Regardless of the bluster and bias of the sources, the truth remained that Elagabalus was not a popular emperor. His grandmother, Julia Maesa, who had done so much to facilitate Elagabalus’ accession, was growing increasingly dismayed at how the populace of the imperial capital were beginning to turn against the young emperor. Most worryingly, he appears to have lost the support of the soldiers, who were disgusted at the femininity of their emperor. Maesa once again turned king-maker, and began making plans to have her other grandson, Alexander, recognized as Elagabalus’ heir. Even this however, the emperor turned into a farce. He declared before the senate that Alexander, his cousin, was actually his son and heir; they were actually almost the same age! The emperor however, reportedly made several attempts to murder his “son” to protect his authority.
It was too little too late. The soldiers in Rome rebelled, proclaiming their support for the boy Alexander. It was a death sentence for Elagabalus. He was struck down in the Praetorian camp, held tightly by his mother Julia Soaemias, who perished too. The memory of Elagabalus and his mother was condemned, a practice known to modernity as damnatio memoriae. Their corpses were mutilated and cast into the sewers of the city. In the immediate aftermath, the empire was cleansed of traces of Elagabalus: his states were torn down, his inscriptions erased, and the god Elagabal was sent back to Syria.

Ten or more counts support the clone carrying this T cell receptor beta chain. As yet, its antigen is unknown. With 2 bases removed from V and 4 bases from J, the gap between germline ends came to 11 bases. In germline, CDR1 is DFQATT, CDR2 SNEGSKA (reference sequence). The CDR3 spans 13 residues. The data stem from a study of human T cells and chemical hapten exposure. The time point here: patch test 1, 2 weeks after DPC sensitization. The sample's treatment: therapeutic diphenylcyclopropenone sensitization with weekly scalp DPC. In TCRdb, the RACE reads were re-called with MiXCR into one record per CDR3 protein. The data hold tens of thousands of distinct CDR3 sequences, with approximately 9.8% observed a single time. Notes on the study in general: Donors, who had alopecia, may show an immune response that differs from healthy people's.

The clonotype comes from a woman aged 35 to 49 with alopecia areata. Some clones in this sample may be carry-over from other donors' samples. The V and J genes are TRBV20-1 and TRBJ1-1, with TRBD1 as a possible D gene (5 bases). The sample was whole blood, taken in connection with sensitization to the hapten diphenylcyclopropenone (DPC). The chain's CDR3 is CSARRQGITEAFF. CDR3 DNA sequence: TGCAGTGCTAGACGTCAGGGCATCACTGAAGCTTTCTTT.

Elagabalus was consigned to be remembered by history as one of the worst Roman emperors. Alongside other notorious imperial monsters, such as Caligula, Nero, and Commodus, Elagabalus came to symbolize the corruption of power. The reign of Alexander Severus was characterized by a concerted effort to re-right the Roman world. The traditional gods were restored to prominence, with Jupiter once more at the summit. In the world of politics, the Senate was once more welcomed back into the fold, and a period of relative stability endured for the 13 years of his reign.
Although the poor reputation of Elagabalus would endure for centuries after his death, with even Niccolò Machiavelli drawing on his as poor model of imitation in The Prince, the emperor’s reputation as a depraved tyrant was not to prove indefinite. In the late 19th century’s Decadent movement, Elagabalus’ excesses – manifest as his orientalism, ennui, and androgyny – saw him championed. This rehabilitation continued in the second half of the 20th century, where increasing interest in sexual politics has seen the figure of Elagabalus rise again, celebrated for his alleged liberal attitudes to sexuality and gender. Ultimately, the search for Elagabalus, the emperor of opposites, goes on.